Most people have a basic understanding of what stem cells are, but don’t really know how they work. Hopefully I can shed some light on that, and explain how stem cells can be used as a possible for arthritis and joint pain. Now that we are pairing DNA research with diseases like arthritis, we are hoping to tailor treatments for specific patients that could actually work better than traditional medication or invasive surgery.
With stem cells as a treatment option, we are pioneering new forefronts in medicine, and one question I am asked frequently is ‘Could stem cells cure or improve my arthritis, knee, hip, or shoulder pain?’
The thought process behind stem cells is that they help the joint make new cartilage cells to restore and form stronger more resilient cartilage during the healing process. The goal is to use stem cells to support the self-healing process of the joint cartilage. If the body could produce and repair cartilage, then in theory symptoms of arthritis would be diminished.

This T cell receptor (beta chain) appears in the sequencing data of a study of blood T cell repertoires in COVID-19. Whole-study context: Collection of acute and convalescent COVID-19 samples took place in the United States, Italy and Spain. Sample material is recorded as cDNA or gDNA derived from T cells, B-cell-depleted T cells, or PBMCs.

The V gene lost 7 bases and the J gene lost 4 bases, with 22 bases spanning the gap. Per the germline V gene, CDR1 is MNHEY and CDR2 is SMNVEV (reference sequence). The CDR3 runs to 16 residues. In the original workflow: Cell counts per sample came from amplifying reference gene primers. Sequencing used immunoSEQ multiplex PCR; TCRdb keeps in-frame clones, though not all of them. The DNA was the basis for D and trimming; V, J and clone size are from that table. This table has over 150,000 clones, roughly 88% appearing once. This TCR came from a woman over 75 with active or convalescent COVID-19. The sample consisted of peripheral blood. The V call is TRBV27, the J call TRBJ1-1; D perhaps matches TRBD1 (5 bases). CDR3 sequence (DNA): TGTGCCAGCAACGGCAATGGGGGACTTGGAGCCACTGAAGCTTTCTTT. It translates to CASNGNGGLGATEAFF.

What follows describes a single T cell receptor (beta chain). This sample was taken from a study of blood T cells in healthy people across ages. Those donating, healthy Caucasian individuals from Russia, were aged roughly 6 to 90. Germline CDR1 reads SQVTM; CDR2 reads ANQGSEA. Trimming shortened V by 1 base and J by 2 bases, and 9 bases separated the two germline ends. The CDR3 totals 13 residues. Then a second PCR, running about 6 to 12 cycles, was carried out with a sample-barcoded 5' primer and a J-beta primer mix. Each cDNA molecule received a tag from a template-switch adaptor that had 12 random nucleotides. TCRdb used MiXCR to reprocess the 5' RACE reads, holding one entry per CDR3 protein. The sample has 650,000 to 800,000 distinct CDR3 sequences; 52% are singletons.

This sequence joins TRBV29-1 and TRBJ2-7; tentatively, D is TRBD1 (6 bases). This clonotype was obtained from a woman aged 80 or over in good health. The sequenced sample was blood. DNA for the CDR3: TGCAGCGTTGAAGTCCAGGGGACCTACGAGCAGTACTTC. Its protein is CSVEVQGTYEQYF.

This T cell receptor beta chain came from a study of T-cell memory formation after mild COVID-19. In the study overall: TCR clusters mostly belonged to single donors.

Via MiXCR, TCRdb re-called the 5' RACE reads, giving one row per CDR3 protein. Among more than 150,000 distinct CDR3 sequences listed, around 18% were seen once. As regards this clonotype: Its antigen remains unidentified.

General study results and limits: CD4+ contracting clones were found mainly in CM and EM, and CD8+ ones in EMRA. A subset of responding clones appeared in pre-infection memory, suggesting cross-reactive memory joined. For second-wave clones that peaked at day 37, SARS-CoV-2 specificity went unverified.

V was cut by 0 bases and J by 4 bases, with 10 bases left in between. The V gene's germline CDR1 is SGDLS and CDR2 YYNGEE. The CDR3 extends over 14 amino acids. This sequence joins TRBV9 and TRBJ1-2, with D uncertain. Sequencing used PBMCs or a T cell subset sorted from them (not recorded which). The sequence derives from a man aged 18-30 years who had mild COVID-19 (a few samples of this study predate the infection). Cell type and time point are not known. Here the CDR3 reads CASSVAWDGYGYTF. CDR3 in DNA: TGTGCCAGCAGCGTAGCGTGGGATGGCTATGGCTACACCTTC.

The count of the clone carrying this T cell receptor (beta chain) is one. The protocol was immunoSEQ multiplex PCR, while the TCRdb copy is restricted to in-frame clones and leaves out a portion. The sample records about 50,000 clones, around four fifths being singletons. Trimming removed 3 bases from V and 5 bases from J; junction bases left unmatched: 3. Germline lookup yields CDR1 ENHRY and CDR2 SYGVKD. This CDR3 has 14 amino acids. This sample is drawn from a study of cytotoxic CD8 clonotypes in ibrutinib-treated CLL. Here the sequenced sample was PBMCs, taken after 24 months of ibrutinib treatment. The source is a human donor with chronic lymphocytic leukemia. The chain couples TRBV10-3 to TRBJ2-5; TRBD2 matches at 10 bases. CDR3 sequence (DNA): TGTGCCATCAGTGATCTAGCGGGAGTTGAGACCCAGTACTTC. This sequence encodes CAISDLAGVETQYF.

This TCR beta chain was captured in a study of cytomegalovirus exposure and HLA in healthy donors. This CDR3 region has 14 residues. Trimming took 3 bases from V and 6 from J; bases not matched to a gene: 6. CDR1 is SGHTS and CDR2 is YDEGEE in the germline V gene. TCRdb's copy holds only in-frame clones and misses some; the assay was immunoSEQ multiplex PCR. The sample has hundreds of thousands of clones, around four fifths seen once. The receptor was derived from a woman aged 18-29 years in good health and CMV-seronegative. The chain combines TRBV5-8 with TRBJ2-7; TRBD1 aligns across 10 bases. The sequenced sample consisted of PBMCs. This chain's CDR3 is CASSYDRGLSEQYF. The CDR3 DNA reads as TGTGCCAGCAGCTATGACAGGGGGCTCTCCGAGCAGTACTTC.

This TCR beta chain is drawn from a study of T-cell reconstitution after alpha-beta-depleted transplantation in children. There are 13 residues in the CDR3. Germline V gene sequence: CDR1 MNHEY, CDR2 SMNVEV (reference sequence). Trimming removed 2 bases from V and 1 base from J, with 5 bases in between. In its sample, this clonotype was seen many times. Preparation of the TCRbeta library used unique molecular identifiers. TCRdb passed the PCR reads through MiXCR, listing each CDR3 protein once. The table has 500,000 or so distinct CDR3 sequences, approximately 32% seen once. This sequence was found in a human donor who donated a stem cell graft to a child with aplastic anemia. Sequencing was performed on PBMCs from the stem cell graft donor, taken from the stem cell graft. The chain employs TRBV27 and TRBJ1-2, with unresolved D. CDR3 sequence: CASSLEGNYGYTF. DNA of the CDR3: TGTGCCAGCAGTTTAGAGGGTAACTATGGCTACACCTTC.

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Stem cells can be taken from the person’s own body. The can be harvested from fat, bone marrow (substance inside bones), muscle and other tissues. The sought-after cells are called mesenchymal stem cells and their key element is the ability to change into various functioning cells. After harvesting, the cells are tested and evaluated for their ability to positively affect cartilage growth. The stem cells are then injected in to the joint or can be surgically placed inside the joint. The challenge is that different people produce different amounts of stems cells and even the same person during different times of the day and week produce varying amounts of stem cells. So, it is not a consistent treatment.
Stem cells can also be harvested from donated human umbilical cord tissue. The umbilical cord tissue has a great deal of mesenchymal stem cells and the stem cells are more potent than from the sources listed above.
The treatment at this time is not covered by insurance and can cost around $4,000. The treatment is significantly less effective in obese patients as their body weight would be too much stress on the injected stem cells. The patient would be asked to decrease their activities after the injection.
Unfortunately, at this point, there is not enough data to show that this is truly the way to go in advance in arthritis when compared to our current treatment options.
However, significant work is being put into the development of stem cell treatment for arthritis in hopes that it could slow or prevent the destruction of cartilage.
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